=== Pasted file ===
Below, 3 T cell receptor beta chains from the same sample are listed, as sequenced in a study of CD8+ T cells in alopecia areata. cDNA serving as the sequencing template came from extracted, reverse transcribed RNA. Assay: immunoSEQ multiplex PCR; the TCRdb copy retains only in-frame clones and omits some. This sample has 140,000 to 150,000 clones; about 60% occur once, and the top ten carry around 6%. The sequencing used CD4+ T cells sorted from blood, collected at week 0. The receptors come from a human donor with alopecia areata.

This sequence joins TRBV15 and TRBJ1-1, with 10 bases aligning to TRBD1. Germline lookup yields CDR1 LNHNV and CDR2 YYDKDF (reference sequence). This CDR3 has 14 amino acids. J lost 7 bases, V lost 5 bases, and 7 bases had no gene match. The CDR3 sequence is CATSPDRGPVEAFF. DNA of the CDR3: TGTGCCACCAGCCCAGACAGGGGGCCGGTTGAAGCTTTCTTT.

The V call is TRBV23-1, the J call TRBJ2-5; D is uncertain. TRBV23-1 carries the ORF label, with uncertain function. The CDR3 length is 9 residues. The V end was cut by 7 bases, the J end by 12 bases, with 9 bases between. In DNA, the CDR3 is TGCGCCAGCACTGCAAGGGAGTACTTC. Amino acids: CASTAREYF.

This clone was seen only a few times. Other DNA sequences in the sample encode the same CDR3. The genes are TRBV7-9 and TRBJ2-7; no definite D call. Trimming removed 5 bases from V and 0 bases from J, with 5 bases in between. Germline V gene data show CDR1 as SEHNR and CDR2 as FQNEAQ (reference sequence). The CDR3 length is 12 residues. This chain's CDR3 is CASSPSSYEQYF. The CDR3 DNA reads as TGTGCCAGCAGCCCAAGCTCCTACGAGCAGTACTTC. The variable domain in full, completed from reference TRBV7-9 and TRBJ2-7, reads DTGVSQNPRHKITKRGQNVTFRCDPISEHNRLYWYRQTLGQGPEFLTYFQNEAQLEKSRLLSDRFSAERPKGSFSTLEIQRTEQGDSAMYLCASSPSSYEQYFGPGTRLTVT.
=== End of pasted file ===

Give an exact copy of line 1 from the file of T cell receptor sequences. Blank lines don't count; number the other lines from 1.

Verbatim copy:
Below, 3 T cell receptor beta chains from the same sample are listed, as sequenced in a study of CD8+ T cells in alopecia areata. cDNA serving as the sequencing template came from extracted, reverse transcribed RNA. Assay: immunoSEQ multiplex PCR; the TCRdb copy retains only in-frame clones and omits some. This sample has 140,000 to 150,000 clones; about 60% occur once, and the top ten carry around 6%. The sequencing used CD4+ T cells sorted from blood, collected at week 0. The receptors come from a human donor with alopecia areata.